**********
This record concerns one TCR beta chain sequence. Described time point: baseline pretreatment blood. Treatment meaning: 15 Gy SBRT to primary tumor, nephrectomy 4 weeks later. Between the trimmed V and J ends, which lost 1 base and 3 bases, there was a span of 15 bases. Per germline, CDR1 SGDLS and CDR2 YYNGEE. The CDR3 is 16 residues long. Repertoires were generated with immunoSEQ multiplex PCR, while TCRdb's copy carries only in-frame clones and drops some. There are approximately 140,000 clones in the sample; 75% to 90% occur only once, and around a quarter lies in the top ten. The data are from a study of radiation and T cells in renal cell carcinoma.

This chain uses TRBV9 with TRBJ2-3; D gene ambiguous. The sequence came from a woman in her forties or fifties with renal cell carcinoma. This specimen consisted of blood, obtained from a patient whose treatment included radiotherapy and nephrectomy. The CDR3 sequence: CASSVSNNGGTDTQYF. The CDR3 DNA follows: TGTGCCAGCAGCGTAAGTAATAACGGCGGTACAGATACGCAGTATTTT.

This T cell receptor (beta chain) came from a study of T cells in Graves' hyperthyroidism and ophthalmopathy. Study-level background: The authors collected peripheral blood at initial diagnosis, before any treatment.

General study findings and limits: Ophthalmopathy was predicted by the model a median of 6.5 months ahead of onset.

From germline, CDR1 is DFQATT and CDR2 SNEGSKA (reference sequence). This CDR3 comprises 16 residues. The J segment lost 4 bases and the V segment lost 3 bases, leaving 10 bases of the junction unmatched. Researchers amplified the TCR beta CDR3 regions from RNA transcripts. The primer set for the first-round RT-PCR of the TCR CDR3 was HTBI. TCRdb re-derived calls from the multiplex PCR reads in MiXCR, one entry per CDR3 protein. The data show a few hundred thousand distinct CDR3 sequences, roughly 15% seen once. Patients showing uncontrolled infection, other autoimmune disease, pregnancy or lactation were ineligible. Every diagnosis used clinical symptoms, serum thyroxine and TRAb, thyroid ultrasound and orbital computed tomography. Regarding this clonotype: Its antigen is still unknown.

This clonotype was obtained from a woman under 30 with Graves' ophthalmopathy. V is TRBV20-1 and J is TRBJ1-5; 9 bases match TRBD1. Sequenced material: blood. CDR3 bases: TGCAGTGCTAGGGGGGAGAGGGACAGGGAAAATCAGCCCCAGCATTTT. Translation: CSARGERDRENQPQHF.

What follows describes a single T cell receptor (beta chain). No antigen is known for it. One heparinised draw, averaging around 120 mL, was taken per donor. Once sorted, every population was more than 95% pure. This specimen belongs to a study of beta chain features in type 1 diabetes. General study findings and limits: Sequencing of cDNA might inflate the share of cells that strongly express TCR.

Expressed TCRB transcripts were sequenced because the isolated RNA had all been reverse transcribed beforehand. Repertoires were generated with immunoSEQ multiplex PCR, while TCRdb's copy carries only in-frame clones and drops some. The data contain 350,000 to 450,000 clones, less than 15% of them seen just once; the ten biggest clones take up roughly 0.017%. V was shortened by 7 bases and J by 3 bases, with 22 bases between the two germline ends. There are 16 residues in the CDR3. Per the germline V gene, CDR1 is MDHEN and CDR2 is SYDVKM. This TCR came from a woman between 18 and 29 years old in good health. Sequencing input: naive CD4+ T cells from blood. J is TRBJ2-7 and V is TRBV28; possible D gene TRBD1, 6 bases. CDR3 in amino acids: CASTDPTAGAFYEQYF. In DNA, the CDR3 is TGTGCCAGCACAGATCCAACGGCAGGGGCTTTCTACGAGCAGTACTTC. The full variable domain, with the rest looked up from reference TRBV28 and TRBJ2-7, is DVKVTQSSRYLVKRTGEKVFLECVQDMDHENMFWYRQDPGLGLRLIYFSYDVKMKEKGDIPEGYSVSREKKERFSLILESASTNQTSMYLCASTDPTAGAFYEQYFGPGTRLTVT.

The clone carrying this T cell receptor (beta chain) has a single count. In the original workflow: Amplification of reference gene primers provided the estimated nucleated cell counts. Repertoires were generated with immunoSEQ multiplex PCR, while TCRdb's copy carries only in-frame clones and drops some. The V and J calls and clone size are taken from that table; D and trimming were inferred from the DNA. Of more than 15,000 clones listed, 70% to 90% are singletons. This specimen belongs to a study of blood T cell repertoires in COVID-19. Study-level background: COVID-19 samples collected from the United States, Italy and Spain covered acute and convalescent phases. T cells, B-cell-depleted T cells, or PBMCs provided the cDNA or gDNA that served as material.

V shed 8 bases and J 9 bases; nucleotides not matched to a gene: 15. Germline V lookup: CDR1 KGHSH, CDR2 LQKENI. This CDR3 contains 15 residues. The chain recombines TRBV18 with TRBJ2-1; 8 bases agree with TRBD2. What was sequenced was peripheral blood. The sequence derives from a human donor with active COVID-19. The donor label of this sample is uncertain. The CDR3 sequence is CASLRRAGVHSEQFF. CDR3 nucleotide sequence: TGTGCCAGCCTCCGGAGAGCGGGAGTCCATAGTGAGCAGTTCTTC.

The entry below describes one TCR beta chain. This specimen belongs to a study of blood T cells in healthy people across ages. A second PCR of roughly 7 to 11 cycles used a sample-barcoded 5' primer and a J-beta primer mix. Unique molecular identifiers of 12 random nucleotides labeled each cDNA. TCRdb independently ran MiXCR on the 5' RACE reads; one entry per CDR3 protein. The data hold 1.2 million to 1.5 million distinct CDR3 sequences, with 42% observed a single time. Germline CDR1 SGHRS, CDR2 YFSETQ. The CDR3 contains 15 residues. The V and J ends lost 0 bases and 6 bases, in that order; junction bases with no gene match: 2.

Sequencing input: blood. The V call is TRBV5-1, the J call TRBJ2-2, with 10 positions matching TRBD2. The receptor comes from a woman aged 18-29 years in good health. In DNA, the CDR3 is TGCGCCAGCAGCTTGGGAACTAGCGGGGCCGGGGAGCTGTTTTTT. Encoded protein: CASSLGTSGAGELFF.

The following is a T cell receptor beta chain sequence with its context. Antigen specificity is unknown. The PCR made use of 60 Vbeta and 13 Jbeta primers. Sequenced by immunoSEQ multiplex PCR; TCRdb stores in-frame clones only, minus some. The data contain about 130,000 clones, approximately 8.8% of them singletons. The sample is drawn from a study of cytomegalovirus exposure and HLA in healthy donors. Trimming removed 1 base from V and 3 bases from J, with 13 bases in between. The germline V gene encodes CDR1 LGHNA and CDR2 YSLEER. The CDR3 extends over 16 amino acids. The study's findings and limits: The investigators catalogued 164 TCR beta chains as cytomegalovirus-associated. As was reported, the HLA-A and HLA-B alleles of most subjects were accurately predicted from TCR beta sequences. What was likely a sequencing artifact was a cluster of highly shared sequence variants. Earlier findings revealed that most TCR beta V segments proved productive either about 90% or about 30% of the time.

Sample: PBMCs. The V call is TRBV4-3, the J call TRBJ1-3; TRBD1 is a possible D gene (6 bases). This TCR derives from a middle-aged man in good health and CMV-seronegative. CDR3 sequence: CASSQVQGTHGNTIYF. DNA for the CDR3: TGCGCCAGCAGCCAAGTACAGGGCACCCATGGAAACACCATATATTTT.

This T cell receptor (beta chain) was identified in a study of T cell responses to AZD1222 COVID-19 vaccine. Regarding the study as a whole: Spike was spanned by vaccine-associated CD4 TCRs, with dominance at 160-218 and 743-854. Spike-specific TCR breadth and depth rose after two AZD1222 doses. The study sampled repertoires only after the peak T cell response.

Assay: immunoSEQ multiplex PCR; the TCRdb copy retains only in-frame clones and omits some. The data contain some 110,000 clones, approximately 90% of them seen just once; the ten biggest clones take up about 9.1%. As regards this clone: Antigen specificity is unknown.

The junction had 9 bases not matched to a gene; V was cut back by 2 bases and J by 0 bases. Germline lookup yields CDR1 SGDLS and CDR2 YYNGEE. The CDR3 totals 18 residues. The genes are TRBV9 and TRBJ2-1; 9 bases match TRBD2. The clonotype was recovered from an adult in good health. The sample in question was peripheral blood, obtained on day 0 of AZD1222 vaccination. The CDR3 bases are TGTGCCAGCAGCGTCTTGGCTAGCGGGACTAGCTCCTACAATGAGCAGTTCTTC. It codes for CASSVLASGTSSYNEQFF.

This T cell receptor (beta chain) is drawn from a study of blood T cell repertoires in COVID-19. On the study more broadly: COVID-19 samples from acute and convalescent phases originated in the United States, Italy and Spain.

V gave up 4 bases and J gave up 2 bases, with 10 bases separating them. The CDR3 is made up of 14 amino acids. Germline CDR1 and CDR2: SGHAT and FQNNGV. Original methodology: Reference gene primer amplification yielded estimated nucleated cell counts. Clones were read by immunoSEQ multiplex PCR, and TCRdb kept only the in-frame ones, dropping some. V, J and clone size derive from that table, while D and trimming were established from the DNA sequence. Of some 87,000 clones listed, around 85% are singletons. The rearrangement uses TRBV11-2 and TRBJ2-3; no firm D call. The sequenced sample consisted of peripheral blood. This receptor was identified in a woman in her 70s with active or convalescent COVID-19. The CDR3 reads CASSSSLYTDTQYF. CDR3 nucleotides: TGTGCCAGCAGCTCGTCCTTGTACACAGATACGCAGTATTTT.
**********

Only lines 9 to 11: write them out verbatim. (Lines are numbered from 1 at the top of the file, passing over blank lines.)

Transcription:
The clone carrying this T cell receptor (beta chain) has a single count. In the original workflow: Amplification of reference gene primers provided the estimated nucleated cell counts. Repertoires were generated with immunoSEQ multiplex PCR, while TCRdb's copy carries only in-frame clones and drops some. The V and J calls and clone size are taken from that table; D and trimming were inferred from the DNA. Of more than 15,000 clones listed, 70% to 90% are singletons. This specimen belongs to a study of blood T cell repertoires in COVID-19. Study-level background: COVID-19 samples collected from the United States, Italy and Spain covered acute and convalescent phases. T cells, B-cell-depleted T cells, or PBMCs provided the cDNA or gDNA that served as material.

V shed 8 bases and J 9 bases; nucleotides not matched to a gene: 15. Germline V lookup: CDR1 KGHSH, CDR2 LQKENI. This CDR3 contains 15 residues. The chain recombines TRBV18 with TRBJ2-1; 8 bases agree with TRBD2. What was sequenced was peripheral blood. The sequence derives from a human donor with active COVID-19. The donor label of this sample is uncertain. The CDR3 sequence is CASLRRAGVHSEQFF. CDR3 nucleotide sequence: TGTGCCAGCCTCCGGAGAGCGGGAGTCCATAGTGAGCAGTTCTTC.

The entry below describes one TCR beta chain. This specimen belongs to a study of blood T cells in healthy people across ages. A second PCR of roughly 7 to 11 cycles used a sample-barcoded 5' primer and a J-beta primer mix. Unique molecular identifiers of 12 random nucleotides labeled each cDNA. TCRdb independently ran MiXCR on the 5' RACE reads; one entry per CDR3 protein. The data hold 1.2 million to 1.5 million distinct CDR3 sequences, with 42% observed a single time. Germline CDR1 SGHRS, CDR2 YFSETQ. The CDR3 contains 15 residues. The V and J ends lost 0 bases and 6 bases, in that order; junction bases with no gene match: 2.